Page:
Layalina Mediterranean Grill


The Layalina Mixed Grill from Layalina Mediterranean Grill, with hummus, pita bread, and the stuffed falafel.

Sitting on the corner of First Street and Springfield Avenue, Layalina Mediterranean Grill does not overtly demand attention, yet it is inviting nonetheless. The interior is dimly lit with wooden tables and booths filling the open room and Middle Eastern decorations lining the walls.

A popular menu item is the Layalina Mixed Grill, a dish consisting of three skewers of ground beef and lamb Kufta Kabob, Chicken Shish Tawook and a beef or lamb Shish Kabob. The skewers sit alongside a side of rice and grilled vegetables. The dish also includes hummus and baba ghanouj with pita. Baba ghanouj is generally the same thing as hummus except it is made with eggplant instead of chickpeas. 

The spices and sauces add an enticing aroma, a scent that carries throughout the restaurant. The portion size can easily be good for two. Customers have the option to carry out or dine-in at the restaurant during its open hours from 10 a.m. to 10 p.m. every day. 

Layalina is a family-owned Mediterranean and Middle Eastern restaurant that has grown to attract many students and families in the Champaign-Urbana area, Ruba Alarian, head waitress at the restaurant, said. Popular menu items include the Layalina Mixed Grill, which is priced at $16.99. Customers can add a stuffed falafel to the entree, which is a large falafel stuffed with almonds, onions and sumac. 

Abed Saleh, manager of the restaurant, said his father and uncle came up with the idea of Layalina because they wanted to take advantage of the general lack of Middle Eastern restaurants in Champaign.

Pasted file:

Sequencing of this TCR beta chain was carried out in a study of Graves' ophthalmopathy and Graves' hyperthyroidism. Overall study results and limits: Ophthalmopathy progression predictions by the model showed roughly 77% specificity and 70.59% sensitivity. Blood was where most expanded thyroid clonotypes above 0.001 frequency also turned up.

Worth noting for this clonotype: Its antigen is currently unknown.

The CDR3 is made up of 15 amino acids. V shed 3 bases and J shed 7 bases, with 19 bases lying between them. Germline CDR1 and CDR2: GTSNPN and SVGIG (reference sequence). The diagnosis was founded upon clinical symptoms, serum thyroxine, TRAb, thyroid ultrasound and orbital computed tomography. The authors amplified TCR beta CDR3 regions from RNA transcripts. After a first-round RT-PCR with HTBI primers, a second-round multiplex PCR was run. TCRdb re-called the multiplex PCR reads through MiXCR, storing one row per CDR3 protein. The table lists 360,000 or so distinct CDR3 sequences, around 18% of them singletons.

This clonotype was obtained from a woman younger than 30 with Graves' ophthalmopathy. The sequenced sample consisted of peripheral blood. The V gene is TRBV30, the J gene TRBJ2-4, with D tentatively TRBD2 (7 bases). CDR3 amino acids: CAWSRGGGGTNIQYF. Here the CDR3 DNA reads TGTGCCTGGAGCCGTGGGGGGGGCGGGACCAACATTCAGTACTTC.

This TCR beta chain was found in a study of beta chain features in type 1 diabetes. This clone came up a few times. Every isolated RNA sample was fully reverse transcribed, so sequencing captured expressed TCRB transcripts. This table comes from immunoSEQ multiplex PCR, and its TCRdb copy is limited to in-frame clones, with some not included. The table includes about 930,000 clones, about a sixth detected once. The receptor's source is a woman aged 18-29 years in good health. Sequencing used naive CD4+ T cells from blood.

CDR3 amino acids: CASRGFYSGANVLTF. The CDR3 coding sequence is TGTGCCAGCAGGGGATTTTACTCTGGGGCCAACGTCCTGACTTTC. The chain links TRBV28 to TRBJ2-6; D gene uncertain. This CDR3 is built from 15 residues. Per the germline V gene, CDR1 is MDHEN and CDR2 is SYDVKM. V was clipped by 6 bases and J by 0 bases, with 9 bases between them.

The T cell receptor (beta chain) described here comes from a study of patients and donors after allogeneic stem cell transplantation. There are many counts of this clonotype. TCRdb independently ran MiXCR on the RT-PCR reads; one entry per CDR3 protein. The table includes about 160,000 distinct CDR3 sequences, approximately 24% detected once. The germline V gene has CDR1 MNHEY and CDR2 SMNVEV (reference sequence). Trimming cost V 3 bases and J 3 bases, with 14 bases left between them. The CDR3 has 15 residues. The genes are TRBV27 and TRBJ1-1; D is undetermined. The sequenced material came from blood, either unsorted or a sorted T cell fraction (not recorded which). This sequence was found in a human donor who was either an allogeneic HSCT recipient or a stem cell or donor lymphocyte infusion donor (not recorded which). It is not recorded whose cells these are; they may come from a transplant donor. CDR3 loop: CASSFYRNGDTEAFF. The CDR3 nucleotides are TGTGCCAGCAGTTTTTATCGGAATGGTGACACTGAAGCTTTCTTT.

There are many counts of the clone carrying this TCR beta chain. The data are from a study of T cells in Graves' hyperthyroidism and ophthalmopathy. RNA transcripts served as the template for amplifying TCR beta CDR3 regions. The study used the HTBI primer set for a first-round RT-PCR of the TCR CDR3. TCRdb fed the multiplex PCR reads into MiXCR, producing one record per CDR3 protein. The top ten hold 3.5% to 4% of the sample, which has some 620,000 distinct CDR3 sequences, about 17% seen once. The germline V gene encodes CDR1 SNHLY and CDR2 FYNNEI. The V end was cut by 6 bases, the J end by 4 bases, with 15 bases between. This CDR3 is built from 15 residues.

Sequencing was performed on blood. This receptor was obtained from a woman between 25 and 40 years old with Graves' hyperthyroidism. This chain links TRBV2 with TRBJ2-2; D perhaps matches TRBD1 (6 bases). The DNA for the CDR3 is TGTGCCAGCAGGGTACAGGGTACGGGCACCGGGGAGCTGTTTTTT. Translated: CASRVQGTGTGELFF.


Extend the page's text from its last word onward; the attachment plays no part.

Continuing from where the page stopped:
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The restaurant gets its spices — like paprika, cumin, and others — from various locations in the Middle East. Saleh said the olive oil is from his grandmother in Palestine, who grows olive trees at her home. However, the meat is grown locally. 

“In Muslim tradition, meat has to be halal,” Alarian said. “It has to be fresh. 

We go to a Muslim farmer, who kills the animals in a specific way. You point the cow toward Mecca, which is where we pray to, and he has to slaughter the cow at once with no torture. He also says what you say to convert to Islam at the same time.”

According to Alarian, the restaurant is typically busy with around seven to eight tables during peak hours on weekdays and up to a full house on the weekends. 

As for the cuisine, people have many different reasons for eating it. 

“For me personally and my friends, they want a taste of home. For people who are not Arab or Middle Eastern, they want to try something new,” Alarian said. “Some people have tried Middle Eastern food somewhere else like New York, and they’d like to have it again.”

Rory Durkin, a resident of Champaign, has been to Layalina about three or four times. He said he has liked everything he has had, such as the falafel and the schawarma sandwich.

He spends his mealtimes at Layalina because “there are not really any other Mediterranean restaurants in the area.” It is true that the Champaign-Urbana area only has a few, including the Jerusalem Restaurant and Casablanca Kabab House in Campustown.

For Durkin, the food is familiar, yet the spices and flavoring provides a new experience. 

“My family on my mom’s side is from Greece, so we use the same idea of meats and rice and vegetable mix, but they use completely different spices.” 

According to Durkin, the variety of food at Layalina is always good. If a menu item looks appealing, he said, it probably will be delicious.

Victoria can be reached at [email protected].